LGBTQ characters have scant representation in scripted programs airing on the major U.S. Spanish-language TV outlets, according to a new study by GLAAD.
The LGBTQ advocacy org found that only 3% of characters were identifiable as LGBTQ, and most of them were not primary characters. The study examined scripted series airing between 7-11 p.m. on Univision, Telemundo and MundoMax from July 1, 2015 through June 30.
Of the 516 characters featured, 10 were gay men and two were bisexual. Only one program featured a lesbian and only one program featured a transgender character.
GLAAD execs said the paltry representation does not reflect the reality of the U.S. Latino population (the GLAAD report uses the gender neutral “Latinx” terminology). The study also cited poll data indicating that attitudes toward the LGBTQ community are changing among U.S. Latinos, with 74% supporting anti-discrimination laws and 56% of Latino Catholics supporting same-sex marriage.
“The majority of scripted programming on Spanish-language television in the United States does not appropriately represent the LGBTQ Latinx experience,” said Monica Trasandes, director of Spanish-language and Latinx Media at GLAAD. “Spanish-language media content creators and executives have an opportunity to tell stories that connect with a rich, diverse and complex region and its diasporas by writing non-stereotypical characters and storylines that include people of various racial and ethnic ancestry, sexual orientations, gender identities, and disabilities. This report shows that Spanish-language media makers have not yet lived up to the promise of full inclusion but it is our hope they will soon. It’s good for business and it’s very good for our society.”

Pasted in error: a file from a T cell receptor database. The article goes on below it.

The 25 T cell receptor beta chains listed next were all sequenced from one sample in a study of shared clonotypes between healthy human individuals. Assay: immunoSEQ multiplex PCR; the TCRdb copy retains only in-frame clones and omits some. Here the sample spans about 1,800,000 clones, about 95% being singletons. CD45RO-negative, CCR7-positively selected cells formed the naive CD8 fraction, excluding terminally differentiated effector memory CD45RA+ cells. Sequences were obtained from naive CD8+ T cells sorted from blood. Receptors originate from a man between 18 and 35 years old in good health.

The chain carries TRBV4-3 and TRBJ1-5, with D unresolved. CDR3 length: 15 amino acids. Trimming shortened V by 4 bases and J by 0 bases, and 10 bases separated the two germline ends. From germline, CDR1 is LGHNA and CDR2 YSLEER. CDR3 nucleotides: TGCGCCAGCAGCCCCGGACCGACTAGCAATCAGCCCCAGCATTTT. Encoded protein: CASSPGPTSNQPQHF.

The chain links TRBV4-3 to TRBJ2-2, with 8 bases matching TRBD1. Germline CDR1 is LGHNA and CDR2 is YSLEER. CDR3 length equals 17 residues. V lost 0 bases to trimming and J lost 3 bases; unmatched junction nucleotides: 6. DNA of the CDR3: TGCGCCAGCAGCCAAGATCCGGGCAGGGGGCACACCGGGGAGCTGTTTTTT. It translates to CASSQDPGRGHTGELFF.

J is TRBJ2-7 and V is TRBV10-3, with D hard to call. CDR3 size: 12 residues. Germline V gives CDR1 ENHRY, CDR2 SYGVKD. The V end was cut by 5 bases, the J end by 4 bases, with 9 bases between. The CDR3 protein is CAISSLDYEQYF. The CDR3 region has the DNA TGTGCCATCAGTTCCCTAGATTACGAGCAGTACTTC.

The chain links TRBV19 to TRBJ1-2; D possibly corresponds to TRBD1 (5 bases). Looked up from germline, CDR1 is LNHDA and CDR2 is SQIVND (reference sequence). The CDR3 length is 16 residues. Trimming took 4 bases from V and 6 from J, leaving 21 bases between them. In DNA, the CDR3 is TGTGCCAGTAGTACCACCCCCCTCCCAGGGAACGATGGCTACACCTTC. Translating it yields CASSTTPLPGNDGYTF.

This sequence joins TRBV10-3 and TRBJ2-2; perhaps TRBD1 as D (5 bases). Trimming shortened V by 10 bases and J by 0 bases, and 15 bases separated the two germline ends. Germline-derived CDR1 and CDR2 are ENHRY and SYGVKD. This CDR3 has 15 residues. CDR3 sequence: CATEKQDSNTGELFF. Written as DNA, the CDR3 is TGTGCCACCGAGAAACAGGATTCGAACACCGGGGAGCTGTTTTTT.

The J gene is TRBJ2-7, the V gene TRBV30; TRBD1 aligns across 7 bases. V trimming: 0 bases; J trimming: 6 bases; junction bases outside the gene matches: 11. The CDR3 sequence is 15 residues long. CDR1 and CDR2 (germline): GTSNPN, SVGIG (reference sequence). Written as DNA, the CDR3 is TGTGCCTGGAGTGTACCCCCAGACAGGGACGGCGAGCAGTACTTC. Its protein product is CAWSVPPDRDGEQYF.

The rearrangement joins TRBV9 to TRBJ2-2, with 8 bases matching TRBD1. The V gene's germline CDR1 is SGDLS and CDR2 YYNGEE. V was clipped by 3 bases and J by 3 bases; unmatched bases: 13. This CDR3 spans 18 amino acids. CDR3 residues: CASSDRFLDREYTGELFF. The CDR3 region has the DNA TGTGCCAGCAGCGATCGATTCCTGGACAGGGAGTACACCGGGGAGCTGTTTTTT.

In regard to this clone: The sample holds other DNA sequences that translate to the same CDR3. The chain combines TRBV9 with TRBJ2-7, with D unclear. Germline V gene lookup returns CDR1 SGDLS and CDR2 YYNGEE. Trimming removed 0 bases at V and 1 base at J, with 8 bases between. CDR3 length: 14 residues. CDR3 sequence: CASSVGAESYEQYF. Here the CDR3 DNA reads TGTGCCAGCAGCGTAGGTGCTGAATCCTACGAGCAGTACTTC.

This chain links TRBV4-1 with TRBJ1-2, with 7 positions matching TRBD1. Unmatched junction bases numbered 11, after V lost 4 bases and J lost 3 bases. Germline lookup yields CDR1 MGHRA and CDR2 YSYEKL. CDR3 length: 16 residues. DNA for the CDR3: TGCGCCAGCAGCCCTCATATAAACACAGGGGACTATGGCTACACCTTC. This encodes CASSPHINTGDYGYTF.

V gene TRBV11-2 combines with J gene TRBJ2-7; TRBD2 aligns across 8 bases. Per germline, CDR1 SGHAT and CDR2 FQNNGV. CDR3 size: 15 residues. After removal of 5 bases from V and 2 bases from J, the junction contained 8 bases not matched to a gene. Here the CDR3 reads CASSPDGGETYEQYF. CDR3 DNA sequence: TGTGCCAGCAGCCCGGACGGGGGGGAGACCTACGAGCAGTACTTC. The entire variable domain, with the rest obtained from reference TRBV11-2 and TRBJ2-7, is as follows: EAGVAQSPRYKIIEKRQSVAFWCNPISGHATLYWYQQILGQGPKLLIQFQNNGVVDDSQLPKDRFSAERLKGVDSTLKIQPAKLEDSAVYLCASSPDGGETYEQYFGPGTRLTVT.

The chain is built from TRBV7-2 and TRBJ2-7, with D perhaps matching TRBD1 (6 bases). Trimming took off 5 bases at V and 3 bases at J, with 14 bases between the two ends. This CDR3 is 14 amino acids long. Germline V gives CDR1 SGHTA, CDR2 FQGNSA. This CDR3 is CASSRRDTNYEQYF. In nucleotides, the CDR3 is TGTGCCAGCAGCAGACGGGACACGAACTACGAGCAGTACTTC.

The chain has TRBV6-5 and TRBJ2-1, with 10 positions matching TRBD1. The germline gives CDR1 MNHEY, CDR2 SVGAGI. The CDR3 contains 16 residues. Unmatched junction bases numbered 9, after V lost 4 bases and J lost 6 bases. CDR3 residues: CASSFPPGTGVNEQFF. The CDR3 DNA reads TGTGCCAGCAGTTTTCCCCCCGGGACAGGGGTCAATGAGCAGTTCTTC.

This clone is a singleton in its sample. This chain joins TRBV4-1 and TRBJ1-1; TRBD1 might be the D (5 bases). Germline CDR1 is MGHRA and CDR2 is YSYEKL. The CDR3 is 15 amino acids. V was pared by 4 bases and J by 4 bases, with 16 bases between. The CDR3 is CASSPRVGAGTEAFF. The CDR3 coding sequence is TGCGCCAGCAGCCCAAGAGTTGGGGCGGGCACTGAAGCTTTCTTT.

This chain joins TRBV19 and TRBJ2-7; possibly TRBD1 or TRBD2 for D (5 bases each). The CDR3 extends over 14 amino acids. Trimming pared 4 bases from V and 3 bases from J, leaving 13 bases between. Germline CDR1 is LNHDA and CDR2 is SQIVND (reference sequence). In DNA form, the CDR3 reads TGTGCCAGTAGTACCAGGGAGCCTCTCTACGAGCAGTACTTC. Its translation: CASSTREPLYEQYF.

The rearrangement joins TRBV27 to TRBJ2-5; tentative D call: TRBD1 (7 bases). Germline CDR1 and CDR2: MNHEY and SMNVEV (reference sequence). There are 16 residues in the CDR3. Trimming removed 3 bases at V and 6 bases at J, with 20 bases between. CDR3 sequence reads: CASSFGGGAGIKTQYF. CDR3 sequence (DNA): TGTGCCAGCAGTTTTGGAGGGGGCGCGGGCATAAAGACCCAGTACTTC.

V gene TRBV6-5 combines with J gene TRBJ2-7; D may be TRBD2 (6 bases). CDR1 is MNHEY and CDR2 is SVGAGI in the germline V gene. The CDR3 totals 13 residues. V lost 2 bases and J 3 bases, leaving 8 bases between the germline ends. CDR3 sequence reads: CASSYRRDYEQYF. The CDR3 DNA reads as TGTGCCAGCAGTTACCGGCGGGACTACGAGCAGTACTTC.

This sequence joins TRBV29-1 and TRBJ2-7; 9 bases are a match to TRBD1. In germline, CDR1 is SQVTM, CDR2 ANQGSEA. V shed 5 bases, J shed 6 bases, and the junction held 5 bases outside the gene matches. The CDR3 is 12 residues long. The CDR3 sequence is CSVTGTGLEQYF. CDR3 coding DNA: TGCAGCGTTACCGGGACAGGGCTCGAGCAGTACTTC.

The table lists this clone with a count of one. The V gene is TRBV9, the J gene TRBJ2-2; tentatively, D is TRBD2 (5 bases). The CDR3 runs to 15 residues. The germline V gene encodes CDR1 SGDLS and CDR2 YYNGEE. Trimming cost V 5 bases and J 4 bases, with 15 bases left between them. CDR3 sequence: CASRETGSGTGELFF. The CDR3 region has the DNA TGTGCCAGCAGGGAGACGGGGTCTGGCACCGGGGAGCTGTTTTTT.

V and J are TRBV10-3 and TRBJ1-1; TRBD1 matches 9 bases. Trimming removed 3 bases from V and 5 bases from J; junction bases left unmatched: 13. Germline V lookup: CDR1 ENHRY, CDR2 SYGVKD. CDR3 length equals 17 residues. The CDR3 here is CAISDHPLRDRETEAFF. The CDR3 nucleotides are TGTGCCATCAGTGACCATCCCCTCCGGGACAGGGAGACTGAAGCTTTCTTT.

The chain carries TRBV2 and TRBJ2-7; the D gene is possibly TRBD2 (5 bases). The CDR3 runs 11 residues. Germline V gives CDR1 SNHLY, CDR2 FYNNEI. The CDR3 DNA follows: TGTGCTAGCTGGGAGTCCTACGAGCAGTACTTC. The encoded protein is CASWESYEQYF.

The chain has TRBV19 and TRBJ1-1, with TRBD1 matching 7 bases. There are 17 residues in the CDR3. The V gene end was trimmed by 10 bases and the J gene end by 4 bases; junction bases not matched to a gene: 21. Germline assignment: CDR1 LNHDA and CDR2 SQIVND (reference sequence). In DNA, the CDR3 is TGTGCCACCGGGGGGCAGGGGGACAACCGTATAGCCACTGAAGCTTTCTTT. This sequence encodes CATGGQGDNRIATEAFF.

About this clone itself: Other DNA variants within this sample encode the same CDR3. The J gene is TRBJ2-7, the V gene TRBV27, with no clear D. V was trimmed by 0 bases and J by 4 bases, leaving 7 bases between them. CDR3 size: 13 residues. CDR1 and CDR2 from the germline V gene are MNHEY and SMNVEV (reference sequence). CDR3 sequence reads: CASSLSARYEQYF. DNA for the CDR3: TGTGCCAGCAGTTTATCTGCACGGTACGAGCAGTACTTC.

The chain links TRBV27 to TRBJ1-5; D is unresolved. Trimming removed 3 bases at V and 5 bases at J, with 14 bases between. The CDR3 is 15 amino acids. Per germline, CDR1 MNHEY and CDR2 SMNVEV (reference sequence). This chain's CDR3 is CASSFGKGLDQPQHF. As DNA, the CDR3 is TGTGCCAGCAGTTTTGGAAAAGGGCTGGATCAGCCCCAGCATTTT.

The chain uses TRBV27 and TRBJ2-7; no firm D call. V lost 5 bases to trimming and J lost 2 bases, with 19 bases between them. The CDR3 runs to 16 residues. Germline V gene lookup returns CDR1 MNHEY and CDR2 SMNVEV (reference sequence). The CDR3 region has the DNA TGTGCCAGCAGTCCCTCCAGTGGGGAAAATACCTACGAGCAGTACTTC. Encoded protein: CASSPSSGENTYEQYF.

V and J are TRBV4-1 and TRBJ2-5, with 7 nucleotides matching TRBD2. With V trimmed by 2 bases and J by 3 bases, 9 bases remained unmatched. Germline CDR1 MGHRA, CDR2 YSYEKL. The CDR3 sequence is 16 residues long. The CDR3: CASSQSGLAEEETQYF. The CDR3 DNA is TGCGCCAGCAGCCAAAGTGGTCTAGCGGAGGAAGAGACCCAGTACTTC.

The report notes that LGBTQ characters tend to be stereotypical “gossipy best friends.” The bisexual characters were sexually voracious. And some telenovelas produced in Brazil include storylines that involve gay men becoming heterosexual after falling in love with a woman.
“We hope these trends are countered by the creation of more Latinx and diverse LGBTQ characters on the novelas written in the U.S., Mexico, and Latin America,” the study states. “Audiences have grown tired of stereotyped characters and the dearth of romantic and realistic stories for LGBTQ characters.”